Tom Waits, Bad As Me
Not many artists have a blank cavas as broad
as Tom Waits'. Maybe that's because he refuses to fence himself in,
musically or any other way, so each new release feels brand new. The
vistas are wide open as colorful characters populate the songs,
misbehaving like only true romantics can as Waits tries to keep the
trains on the track. To hear him direct the musicians in and out of the
music is to appreciate what a magician the man really is.
Even though it's been seven years since Tom Waits' latest studio
album, Bad As Me feels like he's been burning at full speed the whole
time. There is such a gorgeous momentum that runs through "Raised Right
Men," "Satisfied" and "Hell Broke Luce" that it's impossible to consider
such a long time between releases. There are a handful of veterans from
the past 40 years that just keep getting better and better. It's in
their DNA to be this way. Tom Waits is at the top of that list.
Joining in on the album are players like Keith Richards, Augie
Meyers, David Hidalgo, Flea, Marc Ribot, Charlie Musselwhite and son
Casey Waits on hellacious drums. The sound they get resembles a Mad
Hatter's laboratory of sonic bliss, and if it sometimes seems like
things are heading over the cliff, disaster never actually strikes.
Instead, the beauty of a big-hearted visionary constantly saves the day.
Closing song "New Year's Eve" comes across as an instant classic: "I
was leaving in the morning with Charles for Las Vegas/and I didn't have a
plan to come back/I had only a few things/two hundred dollars/and my
records in a brown paper sack..." The throat tightens as the pulse
rushes when Tom Waits lets us into his life, likely knowing he and we
will never be the same again. Auld aguaintances indeed.
, 4 A.M.
Bodeans were one of the '80s bands that made
Milwaukee famous, and while today it may seem their moment in the sun
was brief, the reality is they never really stopped. The spotlight may
have turned away, but singer-songwriters Sam Llanas and Kurt Neumann
kept their partnership alive for 25 years. Llanas' new solo album
captures the greatness of that band without breaking a sweat, but also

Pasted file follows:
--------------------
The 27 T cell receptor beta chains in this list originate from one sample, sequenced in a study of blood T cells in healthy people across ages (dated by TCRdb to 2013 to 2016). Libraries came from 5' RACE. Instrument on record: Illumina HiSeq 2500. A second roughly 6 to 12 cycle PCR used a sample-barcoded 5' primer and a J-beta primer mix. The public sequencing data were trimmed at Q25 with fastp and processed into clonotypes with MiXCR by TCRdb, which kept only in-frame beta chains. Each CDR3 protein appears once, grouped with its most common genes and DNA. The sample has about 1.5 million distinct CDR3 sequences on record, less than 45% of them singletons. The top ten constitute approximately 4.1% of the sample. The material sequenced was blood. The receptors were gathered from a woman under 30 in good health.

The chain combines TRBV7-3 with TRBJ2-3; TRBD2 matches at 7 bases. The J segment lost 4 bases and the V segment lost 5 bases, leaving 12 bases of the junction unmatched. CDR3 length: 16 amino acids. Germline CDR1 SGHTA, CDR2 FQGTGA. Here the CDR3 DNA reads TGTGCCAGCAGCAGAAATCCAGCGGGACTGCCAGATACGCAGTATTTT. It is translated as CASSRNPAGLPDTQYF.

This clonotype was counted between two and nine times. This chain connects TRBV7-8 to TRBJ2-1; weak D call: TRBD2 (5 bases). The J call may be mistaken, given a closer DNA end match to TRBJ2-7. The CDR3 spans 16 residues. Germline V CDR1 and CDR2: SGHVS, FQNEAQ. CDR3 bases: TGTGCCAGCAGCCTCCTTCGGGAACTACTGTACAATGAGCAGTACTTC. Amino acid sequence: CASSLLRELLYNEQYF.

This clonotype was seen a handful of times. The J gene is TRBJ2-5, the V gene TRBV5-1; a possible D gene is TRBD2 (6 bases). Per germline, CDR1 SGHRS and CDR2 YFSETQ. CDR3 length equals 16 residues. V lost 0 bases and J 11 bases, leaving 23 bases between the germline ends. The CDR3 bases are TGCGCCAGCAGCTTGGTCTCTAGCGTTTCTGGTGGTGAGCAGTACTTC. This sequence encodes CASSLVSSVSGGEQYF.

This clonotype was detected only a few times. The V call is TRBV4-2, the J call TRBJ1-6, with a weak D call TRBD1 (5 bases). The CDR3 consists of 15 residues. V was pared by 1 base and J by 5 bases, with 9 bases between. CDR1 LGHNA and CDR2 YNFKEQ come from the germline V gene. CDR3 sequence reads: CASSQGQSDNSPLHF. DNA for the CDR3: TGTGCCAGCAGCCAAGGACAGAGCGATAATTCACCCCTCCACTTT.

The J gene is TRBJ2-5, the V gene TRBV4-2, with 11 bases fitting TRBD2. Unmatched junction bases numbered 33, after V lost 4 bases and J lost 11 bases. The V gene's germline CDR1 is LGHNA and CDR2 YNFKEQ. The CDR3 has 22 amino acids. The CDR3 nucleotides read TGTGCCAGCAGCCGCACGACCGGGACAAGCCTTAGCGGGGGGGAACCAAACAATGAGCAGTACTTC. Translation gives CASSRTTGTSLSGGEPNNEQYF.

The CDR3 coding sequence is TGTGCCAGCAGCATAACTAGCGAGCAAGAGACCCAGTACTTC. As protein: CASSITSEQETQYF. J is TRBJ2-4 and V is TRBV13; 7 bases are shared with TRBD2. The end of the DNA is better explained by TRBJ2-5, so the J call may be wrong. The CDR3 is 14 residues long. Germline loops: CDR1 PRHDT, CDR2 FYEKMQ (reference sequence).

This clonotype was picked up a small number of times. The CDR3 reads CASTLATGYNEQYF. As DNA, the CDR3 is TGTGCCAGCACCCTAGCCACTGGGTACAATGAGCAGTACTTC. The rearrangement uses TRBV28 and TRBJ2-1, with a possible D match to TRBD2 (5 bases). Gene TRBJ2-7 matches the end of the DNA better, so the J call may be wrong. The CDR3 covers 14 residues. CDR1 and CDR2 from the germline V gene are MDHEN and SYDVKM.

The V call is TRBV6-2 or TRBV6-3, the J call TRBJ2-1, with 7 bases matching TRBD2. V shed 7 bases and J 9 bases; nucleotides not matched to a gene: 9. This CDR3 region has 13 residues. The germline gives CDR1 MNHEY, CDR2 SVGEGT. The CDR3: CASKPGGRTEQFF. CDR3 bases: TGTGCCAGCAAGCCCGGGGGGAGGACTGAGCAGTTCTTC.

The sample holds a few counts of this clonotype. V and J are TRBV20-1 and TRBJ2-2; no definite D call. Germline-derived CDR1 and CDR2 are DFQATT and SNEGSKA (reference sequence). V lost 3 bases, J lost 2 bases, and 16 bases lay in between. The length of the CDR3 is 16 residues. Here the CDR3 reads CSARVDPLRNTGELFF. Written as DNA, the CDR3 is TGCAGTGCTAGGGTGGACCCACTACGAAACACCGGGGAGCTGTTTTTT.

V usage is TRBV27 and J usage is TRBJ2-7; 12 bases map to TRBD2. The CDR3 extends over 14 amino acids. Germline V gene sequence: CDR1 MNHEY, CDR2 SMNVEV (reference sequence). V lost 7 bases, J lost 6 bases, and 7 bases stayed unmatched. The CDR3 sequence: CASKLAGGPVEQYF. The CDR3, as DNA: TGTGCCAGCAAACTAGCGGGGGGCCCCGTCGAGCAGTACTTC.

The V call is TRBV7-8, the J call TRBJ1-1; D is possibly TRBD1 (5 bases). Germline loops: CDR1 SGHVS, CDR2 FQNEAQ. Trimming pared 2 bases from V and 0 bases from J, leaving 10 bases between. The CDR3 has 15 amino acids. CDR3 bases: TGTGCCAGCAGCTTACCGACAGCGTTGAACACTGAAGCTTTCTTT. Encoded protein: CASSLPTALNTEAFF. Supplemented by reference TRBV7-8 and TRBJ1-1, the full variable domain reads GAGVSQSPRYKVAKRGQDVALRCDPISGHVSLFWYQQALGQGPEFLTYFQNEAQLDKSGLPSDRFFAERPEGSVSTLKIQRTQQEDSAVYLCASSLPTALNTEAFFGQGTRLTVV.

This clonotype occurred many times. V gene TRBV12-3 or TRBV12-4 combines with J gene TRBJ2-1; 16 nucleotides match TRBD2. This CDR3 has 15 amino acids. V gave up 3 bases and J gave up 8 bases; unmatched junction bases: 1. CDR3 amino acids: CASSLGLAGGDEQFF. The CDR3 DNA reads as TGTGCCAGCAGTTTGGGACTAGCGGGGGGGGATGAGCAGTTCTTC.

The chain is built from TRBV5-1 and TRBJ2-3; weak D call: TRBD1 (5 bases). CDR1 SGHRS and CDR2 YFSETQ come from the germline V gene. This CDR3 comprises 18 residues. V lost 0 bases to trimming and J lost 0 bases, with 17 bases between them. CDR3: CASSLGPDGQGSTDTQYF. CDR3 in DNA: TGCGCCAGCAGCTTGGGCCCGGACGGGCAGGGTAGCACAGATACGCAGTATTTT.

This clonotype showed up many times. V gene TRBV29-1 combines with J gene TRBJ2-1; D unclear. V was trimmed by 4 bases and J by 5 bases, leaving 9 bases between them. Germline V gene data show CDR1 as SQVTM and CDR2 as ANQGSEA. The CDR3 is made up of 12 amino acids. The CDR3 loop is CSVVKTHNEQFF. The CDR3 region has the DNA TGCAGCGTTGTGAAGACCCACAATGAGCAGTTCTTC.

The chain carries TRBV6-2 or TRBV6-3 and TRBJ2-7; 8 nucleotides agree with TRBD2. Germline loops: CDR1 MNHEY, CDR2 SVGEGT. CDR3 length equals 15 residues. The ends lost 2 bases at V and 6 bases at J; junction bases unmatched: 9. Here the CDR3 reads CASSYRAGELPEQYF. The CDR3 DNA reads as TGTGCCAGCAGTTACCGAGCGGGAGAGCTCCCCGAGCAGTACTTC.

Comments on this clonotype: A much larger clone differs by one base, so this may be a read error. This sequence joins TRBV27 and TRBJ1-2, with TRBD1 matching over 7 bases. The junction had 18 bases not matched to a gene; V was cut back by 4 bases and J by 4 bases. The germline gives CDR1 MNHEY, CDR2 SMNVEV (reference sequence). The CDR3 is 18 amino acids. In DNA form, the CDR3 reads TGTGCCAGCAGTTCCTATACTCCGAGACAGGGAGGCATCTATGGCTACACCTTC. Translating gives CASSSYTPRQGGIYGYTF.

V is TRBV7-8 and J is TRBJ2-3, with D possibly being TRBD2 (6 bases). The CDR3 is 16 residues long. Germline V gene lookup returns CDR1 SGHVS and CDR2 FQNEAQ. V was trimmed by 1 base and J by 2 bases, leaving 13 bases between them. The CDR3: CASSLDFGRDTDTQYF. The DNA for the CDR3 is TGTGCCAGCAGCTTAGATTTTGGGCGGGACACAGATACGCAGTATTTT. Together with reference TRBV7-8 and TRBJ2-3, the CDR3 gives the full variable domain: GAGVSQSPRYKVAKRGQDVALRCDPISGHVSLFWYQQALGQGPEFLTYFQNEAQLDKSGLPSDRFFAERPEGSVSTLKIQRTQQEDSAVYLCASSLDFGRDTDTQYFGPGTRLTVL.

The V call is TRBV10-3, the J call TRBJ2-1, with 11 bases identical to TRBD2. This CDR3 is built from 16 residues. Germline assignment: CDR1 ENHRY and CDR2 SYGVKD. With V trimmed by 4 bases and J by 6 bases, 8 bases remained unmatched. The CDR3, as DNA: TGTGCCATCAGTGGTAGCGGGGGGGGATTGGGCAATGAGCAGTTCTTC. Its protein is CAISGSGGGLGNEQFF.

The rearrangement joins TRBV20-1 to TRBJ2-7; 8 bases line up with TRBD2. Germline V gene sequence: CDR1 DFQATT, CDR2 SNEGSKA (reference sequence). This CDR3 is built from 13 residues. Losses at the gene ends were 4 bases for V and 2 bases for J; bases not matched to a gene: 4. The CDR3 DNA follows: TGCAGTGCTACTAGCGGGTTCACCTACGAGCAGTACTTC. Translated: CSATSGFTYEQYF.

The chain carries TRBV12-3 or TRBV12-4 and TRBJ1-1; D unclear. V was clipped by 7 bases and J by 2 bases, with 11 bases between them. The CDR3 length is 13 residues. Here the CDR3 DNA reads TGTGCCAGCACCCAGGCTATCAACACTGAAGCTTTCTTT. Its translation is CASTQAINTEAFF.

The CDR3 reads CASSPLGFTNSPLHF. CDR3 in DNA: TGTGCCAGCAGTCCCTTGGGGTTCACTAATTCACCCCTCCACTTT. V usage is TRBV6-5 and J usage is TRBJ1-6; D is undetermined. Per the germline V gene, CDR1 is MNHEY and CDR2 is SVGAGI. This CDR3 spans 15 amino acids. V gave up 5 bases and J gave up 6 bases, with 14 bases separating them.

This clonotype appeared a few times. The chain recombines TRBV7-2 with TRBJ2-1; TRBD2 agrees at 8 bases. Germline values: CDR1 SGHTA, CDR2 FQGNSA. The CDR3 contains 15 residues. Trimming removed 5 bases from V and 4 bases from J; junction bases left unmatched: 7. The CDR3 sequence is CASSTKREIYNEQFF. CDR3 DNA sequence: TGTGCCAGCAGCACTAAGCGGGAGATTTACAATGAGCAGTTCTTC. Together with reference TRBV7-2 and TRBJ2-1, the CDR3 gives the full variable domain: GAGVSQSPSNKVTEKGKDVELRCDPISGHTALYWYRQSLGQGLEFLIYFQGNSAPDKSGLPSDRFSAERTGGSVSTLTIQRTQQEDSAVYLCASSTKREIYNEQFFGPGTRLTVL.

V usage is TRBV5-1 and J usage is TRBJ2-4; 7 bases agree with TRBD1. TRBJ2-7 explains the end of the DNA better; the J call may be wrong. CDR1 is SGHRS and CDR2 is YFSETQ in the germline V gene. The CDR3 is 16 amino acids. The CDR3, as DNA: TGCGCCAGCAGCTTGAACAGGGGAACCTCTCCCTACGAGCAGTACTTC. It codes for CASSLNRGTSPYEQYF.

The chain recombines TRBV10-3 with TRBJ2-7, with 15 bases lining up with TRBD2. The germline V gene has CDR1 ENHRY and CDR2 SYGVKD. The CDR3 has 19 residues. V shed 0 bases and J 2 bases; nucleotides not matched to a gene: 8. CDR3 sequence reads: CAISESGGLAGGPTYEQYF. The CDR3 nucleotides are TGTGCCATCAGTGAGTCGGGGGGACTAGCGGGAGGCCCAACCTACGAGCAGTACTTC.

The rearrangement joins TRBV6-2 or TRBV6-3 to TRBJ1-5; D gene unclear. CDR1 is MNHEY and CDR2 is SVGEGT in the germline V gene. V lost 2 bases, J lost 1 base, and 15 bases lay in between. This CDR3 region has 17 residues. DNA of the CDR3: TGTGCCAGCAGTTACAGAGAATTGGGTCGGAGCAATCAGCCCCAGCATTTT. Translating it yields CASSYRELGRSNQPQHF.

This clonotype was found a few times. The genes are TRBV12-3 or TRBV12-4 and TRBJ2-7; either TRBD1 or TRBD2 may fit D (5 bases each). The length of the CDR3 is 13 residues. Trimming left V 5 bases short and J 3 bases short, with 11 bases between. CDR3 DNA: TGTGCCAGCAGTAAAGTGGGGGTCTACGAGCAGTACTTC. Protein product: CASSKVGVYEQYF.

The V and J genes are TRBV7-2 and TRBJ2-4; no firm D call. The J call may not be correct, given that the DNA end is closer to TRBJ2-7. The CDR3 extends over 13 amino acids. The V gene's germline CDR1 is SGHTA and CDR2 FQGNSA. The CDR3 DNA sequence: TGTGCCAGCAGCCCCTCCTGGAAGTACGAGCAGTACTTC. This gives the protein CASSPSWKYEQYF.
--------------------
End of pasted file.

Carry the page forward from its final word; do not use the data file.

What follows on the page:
allows him to find his own place with all that previous glory intact. In
fact, he's never sounded better.
Maybe that's because these songs come from someone at the midpoint
in life, and that brings with it the kind of crossroads where the road
back has all but disappeared while the path ahead can be full of
question marks. There are no right or wrong answers, and Sam Llanas
knows it as he sings about what he's found out regarding love and life.
His vocals cut to the center of the heart, and there are only a handful
of singers right now with that kind of gift. The touching musical frames
the players build are perfect too, letting Llanas fill each song with
enough emotion to light the way.
It's easy to root for people like this. They are long-distance
runners, sometimes overcoming big odds to stay in the race. But it's
what they do, and the idea of quitting probably doesn't come up much.
Then, on an album as fine as 4 A.M., there are so many moments when
their passion swells and takes over the sky. Sam Llanas is singing to
the angels, and it sure sounds like the angels are singing back. Don't
Ray Charles, Live in France 1961
As the 1960s started, Ray Charles
was on the brink of becoming even bigger. "What'd I Say" had taken his
name past the color lines that sometimes separated music, but hits like
"Hit the Road, Jack" were still right around the corner. When Charles
and his eight-piece band went to perform at the Antibes Jazz Festival
the whole world was waiting for the man who invented modern soul music.
Two concerts in July of 1961 were broadcast on French television,
and this absolutely mesmerizing collection captures everything with
stunning beauty. Charles and his group are obviously excited to be
there, and especially on the second evening pour on the soul like there
is no tomorrow. Who knows? Maybe the singer ran into some suitable
enhancers over in France, because on "Georgia," "I Wonder" and "I
Believe to My Soul" there have been very few equally moving moments
captured for posterity. Brother Ray takes us all the way to the end of
the line, and shows us what music is really all about. And, thankfully,
he doesn't leave us there.
The gleeful audience is right with Charles, grooving in that suave
French way for all they're worth. They probably had never seen anything
like this, from the main man behind the piano to the always elegant
David "Fathead" Newman on saxophone and flute, right down to the
endlessly right-on drumming of Bruno Carr. It's like a 111-minute
tutorial in how to play music intended to take listeners on an emotional
journey, complete with using chairs as music stands on opening night to
the Raelettes' snappy backup on several songs. This is about as up
close and personal a program as we'll ever seen of Ray Charles, and
bless those who tracked down the archived footage and assembling it with
such loving care. The Genius lives on.